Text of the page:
Saadia: Yes, that was a story that came to me as a result of watching my two kids react to their summer vacation in Pakistan. I tend to do that a lot as a parent… watch my kids go through life experiences, both good and bad, and then try to process by writing about it. I think this happens mostly because my own childhood was so different from theirs, and I often can’t relate or help them. After all, the cultural barrier between immigrant parents and their first generation children is often vast. That’s the place I write from, and somehow my parenting is mixed up with my writing, as I try to figure out my children’s lives through my words.
CW: Something that resonated with me, as a someone part of diaspora, was how you tackle the differences and consequent rift between people of diaspora and people that live in sourcelands. This emotional space can be so fraught, filled with friction, and can be challenging to navigate at times. What personal experiences, or other real life sources, did you draw from when exploring the differences between diaspora and sourceland experiences?
Saadia: Yes, this is exactly what I love writing about! I’m sort of obsessed with this dichotomy that comes from the two different experiences, since that’s what I’ve been thinking about personally for the last two decades. I arrived in the U.S. as a twenty-two year old, so I already had the “homeland” very strongly within me. And now, twenty-some years later, I’m split into two halves: the homeland one and the American one. Plus, raising first generation kids in the U.S. while trying to help them maintain some sort of emotional connection with the homeland has been a very interesting (and often frustrating) experience. As a writer, I want to explore all these themes, not only for myself but because I know my readers are going through the same challenges.
CW: In A Thousand Questions, you handle the concept of privilege really well; it was explained and explored in such a simple and accessible way, without framing either child as ‘wrong’. I was in awe! When writing stories for young readers in general, how do you approach taking these ‘big topics’ and writing them for younger audiences?
Saadia: Thank you, it’s definitely a challenge writing tough topics for a younger audience. I find this easy to do, because as a parent I’ve always treated my kids as little adults, rather than babies who needed to be shielded from the bad news of the world. I write books the same way: treating my readers as smart, presenting them with information that may be stressful but knowing that they can handle it. It’s strange how often I start thinking like a mom when I’m writing those difficult themes, but it definitely helps.
CW: Your other middle-grade book, A Place at the Table, that you have written with Laura Shovan, is a wonderful story about Sara, a Pakistani-American girl, and Elizabeth, a white Jewish girl, who cook together. What was the story behind the conception of A Place at the Table? Why did you focus on food as a significant theme?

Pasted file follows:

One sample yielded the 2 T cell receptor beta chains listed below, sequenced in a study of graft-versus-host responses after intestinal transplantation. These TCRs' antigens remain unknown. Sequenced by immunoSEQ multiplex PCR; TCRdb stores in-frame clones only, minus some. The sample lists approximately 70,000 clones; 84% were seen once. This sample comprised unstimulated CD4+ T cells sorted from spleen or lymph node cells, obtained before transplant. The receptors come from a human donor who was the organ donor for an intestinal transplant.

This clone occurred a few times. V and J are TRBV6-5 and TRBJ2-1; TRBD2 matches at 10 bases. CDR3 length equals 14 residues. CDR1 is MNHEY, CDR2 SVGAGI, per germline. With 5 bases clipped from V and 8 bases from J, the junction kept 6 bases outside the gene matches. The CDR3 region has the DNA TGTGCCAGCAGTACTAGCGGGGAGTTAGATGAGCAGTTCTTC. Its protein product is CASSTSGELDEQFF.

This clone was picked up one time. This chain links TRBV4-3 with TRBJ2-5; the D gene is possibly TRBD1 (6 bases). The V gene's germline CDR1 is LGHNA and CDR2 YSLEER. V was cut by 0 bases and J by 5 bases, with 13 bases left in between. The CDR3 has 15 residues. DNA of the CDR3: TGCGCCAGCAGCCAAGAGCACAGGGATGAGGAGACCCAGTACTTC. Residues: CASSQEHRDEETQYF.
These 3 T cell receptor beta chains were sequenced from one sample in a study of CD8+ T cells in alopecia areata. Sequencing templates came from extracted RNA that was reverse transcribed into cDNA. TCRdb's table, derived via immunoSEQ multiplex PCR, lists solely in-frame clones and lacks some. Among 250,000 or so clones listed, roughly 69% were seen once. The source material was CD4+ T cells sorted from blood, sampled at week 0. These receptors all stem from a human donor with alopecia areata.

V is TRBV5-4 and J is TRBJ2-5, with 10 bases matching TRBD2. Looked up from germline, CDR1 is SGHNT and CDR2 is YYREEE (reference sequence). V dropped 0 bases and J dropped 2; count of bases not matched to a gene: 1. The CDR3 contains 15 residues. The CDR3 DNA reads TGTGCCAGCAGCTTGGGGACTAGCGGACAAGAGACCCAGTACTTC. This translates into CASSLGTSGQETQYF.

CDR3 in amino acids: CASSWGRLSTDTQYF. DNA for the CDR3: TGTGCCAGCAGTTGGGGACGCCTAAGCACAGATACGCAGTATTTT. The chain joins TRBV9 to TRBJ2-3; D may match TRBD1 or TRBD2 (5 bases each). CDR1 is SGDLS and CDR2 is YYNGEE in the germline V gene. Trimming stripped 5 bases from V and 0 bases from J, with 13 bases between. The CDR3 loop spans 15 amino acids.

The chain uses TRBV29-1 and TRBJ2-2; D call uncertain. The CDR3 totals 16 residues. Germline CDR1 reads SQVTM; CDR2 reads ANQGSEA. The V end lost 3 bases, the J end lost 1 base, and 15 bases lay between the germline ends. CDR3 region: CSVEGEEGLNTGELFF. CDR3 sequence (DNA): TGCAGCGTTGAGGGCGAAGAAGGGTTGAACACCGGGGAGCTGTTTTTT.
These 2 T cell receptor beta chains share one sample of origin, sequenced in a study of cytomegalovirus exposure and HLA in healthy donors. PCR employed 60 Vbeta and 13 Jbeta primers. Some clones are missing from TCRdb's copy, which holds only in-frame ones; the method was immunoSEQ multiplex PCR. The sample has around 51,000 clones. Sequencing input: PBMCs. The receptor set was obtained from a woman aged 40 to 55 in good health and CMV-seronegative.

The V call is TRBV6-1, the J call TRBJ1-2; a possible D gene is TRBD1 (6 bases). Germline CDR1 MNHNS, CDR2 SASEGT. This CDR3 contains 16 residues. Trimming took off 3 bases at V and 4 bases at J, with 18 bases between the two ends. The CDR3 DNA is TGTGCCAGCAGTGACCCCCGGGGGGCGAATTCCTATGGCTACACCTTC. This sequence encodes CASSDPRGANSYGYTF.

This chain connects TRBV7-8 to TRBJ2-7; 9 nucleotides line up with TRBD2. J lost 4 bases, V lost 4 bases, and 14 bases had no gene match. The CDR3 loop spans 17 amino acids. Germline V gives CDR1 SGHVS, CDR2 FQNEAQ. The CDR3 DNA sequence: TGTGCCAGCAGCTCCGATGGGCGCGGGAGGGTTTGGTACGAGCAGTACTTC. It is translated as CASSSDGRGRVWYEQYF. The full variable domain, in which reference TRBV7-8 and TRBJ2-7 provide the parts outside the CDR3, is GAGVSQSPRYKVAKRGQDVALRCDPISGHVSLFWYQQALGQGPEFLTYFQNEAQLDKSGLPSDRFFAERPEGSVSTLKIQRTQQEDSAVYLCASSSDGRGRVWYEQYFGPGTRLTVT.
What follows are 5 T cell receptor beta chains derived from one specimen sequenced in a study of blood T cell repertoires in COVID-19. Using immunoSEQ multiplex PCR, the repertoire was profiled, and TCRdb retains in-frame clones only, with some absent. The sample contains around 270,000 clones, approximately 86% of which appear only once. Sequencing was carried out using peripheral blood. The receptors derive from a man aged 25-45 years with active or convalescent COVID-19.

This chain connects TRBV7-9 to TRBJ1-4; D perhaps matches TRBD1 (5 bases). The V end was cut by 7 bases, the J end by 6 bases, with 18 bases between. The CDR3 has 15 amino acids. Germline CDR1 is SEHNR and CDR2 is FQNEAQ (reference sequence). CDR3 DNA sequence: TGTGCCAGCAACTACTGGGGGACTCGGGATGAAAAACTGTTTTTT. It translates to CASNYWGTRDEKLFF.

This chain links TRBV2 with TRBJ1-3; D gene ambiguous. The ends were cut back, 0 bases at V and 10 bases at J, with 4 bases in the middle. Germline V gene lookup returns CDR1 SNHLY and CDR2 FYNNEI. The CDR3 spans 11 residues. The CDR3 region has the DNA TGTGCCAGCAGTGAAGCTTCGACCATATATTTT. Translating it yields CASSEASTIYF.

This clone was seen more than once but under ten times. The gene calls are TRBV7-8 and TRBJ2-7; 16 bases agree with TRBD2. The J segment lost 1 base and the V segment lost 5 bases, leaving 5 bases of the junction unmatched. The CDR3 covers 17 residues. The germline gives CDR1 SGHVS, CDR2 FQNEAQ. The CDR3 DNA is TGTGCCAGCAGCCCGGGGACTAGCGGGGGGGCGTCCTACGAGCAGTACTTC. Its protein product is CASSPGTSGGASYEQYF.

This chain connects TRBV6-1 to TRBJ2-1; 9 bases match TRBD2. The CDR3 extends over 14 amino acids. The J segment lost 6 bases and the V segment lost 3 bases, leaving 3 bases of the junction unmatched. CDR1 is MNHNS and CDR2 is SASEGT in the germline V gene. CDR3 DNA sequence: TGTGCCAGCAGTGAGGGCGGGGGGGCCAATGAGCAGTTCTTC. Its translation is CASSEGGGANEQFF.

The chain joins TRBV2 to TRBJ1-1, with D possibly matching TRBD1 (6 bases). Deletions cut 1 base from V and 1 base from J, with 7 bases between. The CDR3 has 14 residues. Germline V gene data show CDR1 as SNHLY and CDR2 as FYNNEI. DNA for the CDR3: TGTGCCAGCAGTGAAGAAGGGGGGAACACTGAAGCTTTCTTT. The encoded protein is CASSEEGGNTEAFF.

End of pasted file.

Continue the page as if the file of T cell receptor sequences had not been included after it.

Saadia: Laura had the initial idea of writing a story about a first generation Jewish girl like herself, whose mother was becoming a citizen of the U.S. She approached me to ask if I’d be willing to write a similar story from a POC perspective. I agreed because I realized we could compare and contrast those two experiences, and explore all that immigrant families have in common: the uncertainty of building a new life, financial concerns, mental health issues, and the inability to really fit in. We focused on food because it’s the one thing that helps bring people together in a way nothing else can, and the one connection immigrant families often have to their homelands.
CW: You’ve written a stellar array of children’s fiction as well as adult fiction. Can you tell us about two things that you are really proud of in your writing career?
Saadia: Thank you so much! There’s a lot to be happy for, but there’s not any one thing that stands out as better than the others. The larger emotions within me are gratitude and wonder that readers allow me the chance to tell stories that are so personal to me, but also resonate with a wider audience. I hope I’m making them proud every single day!
CW: Thank you so much for visiting us today, Saadia! My last question is a question I ask all of our guests – What is a food that reminds you of ‘home’ – wherever or whoever that may be?
Saadia: Wow, there are so many Pakistani foods that I love. The one that reminds me of home and family is the paratha. You’ll find it in almost all my books, and know that I’m thinking of my mother and grandmother when I write about it.
About the Author
Saadia Faruqi is a Pakistani American author, essayist and interfaith activist. She writes the children’s early reader series “Yasmin” published by Capstone and other books for children, including middle grade novels “A Place At The Table” (HMH/Clarion 2020) co-written with Laura Shovan, and “A Thousand Questions” (Harper Collins 2020). She has also written “Brick Walls: Tales of Hope & Courage from Pakistan” a short story collection for adults and teens. Saadia is editor-in-chief of Blue Minaret, a magazine for Muslim art, poetry and prose, and was featured in Oprah Magazine in 2017 as a woman making a difference in her community. She resides in Houston, TX with her husband and children.